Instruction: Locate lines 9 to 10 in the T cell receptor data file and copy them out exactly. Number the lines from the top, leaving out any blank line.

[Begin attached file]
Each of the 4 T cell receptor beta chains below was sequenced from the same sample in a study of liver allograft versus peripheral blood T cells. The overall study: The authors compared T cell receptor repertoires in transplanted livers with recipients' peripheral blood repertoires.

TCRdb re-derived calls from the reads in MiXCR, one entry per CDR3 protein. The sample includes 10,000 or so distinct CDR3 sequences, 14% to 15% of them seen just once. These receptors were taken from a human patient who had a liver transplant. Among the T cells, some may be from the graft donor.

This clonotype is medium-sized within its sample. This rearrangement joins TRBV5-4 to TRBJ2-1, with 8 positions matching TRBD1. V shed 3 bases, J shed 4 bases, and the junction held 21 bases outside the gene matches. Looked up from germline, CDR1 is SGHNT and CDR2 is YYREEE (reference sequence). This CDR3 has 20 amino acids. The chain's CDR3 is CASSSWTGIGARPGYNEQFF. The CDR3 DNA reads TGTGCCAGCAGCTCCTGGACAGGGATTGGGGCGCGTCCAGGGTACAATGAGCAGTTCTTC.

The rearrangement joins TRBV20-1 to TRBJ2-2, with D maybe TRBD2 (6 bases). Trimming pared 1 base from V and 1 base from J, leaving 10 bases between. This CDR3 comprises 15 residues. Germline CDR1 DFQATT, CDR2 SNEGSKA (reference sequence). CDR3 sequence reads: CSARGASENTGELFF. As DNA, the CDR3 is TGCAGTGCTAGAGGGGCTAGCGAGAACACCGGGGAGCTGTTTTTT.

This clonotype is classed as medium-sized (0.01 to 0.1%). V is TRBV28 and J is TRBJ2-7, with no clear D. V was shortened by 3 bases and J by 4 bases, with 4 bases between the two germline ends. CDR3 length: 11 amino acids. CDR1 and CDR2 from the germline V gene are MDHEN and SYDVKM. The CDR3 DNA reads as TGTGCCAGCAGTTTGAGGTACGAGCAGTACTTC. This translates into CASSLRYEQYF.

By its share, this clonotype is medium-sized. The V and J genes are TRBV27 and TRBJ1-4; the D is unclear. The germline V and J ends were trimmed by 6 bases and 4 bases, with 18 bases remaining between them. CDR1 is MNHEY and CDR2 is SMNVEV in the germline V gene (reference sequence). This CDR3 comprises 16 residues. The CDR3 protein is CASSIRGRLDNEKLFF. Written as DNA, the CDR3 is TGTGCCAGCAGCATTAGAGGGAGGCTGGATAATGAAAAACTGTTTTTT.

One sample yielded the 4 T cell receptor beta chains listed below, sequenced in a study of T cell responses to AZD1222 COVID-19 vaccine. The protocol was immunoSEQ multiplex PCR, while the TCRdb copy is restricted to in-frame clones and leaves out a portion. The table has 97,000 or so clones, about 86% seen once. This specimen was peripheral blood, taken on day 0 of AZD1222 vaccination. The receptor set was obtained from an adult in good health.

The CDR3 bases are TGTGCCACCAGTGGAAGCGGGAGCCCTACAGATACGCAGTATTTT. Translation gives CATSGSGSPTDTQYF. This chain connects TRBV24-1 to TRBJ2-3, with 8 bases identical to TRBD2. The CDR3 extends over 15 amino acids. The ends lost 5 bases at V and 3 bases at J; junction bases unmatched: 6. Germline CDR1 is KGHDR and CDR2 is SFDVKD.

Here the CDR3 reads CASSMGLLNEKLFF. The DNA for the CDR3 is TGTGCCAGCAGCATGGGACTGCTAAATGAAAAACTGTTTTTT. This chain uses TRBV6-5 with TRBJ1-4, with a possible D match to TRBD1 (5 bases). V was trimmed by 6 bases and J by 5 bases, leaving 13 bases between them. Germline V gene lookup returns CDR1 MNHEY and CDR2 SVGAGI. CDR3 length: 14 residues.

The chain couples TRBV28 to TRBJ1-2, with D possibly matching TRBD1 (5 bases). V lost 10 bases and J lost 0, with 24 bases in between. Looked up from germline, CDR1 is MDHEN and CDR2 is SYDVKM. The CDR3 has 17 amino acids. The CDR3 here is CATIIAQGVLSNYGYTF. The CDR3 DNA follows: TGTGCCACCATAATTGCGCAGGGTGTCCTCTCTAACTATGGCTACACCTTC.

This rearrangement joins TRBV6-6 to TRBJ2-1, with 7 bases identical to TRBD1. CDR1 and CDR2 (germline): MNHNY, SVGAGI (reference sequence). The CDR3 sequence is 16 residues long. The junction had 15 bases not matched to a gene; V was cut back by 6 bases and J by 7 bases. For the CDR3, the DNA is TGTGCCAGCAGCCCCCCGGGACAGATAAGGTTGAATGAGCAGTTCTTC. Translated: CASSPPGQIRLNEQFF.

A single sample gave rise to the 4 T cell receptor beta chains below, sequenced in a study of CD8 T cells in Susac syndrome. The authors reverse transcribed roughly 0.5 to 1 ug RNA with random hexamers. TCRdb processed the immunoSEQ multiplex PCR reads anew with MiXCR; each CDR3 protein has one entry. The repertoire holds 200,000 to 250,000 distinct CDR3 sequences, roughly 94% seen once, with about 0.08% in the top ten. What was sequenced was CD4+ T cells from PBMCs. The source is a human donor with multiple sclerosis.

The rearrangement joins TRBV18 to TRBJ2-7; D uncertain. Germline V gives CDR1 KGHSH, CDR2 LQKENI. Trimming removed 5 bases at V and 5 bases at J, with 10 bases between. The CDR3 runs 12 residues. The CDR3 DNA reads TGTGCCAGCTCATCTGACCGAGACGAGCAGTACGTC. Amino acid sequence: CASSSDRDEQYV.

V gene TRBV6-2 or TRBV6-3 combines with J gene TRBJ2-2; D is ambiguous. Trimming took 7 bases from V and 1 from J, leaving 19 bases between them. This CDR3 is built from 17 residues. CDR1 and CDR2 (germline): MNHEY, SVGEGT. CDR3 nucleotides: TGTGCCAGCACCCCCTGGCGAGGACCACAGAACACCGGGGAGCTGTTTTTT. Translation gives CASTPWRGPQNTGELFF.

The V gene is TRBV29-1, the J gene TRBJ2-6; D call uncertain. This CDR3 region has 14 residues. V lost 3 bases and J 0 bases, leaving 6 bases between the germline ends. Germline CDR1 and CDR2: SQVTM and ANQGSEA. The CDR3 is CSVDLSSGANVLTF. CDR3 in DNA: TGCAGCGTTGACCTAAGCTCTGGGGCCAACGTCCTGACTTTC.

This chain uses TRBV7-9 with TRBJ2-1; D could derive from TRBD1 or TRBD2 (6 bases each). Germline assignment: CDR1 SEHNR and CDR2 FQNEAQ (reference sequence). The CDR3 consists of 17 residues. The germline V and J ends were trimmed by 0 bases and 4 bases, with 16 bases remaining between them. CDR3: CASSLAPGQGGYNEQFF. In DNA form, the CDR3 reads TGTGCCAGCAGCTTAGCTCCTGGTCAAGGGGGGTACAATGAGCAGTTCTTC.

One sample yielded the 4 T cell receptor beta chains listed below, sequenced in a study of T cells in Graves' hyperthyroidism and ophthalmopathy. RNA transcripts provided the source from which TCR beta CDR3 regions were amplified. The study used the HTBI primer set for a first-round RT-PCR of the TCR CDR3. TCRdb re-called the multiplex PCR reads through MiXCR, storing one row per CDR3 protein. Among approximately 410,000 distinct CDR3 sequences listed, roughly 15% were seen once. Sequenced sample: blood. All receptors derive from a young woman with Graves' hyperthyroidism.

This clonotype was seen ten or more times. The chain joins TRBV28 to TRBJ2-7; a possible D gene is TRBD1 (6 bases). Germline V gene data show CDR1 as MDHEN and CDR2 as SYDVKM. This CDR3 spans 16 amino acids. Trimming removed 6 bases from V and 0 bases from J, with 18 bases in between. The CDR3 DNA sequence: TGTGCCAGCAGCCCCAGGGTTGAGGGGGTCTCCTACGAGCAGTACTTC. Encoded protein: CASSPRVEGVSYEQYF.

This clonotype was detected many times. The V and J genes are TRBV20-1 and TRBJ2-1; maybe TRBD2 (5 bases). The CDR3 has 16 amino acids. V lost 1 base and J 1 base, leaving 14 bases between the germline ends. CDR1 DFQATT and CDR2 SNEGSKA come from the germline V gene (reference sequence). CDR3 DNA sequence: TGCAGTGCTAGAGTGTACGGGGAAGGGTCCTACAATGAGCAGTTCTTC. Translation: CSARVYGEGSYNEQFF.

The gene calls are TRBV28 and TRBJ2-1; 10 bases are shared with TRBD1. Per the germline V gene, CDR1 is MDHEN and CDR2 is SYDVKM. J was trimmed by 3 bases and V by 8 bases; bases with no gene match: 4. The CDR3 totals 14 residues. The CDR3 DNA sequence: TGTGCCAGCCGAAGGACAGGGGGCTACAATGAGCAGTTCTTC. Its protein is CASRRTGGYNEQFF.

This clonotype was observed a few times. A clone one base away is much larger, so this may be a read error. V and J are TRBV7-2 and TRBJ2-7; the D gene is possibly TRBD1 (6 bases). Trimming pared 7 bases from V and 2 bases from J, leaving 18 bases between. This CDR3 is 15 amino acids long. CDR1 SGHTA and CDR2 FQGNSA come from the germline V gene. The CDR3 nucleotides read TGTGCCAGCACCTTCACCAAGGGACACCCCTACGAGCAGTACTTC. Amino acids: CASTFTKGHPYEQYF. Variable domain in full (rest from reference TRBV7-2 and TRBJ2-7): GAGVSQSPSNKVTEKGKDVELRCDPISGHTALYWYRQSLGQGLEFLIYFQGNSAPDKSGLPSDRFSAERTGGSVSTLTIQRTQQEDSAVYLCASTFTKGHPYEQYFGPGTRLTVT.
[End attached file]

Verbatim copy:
Here the CDR3 reads CASSMGLLNEKLFF. The DNA for the CDR3 is TGTGCCAGCAGCATGGGACTGCTAAATGAAAAACTGTTTTTT. This chain uses TRBV6-5 with TRBJ1-4, with a possible D match to TRBD1 (5 bases). V was trimmed by 6 bases and J by 5 bases, leaving 13 bases between them. Germline V gene lookup returns CDR1 MNHEY and CDR2 SVGAGI. CDR3 length: 14 residues.

The chain couples TRBV28 to TRBJ1-2, with D possibly matching TRBD1 (5 bases). V lost 10 bases and J lost 0, with 24 bases in between. Looked up from germline, CDR1 is MDHEN and CDR2 is SYDVKM. The CDR3 has 17 amino acids. The CDR3 here is CATIIAQGVLSNYGYTF. The CDR3 DNA follows: TGTGCCACCATAATTGCGCAGGGTGTCCTCTCTAACTATGGCTACACCTTC.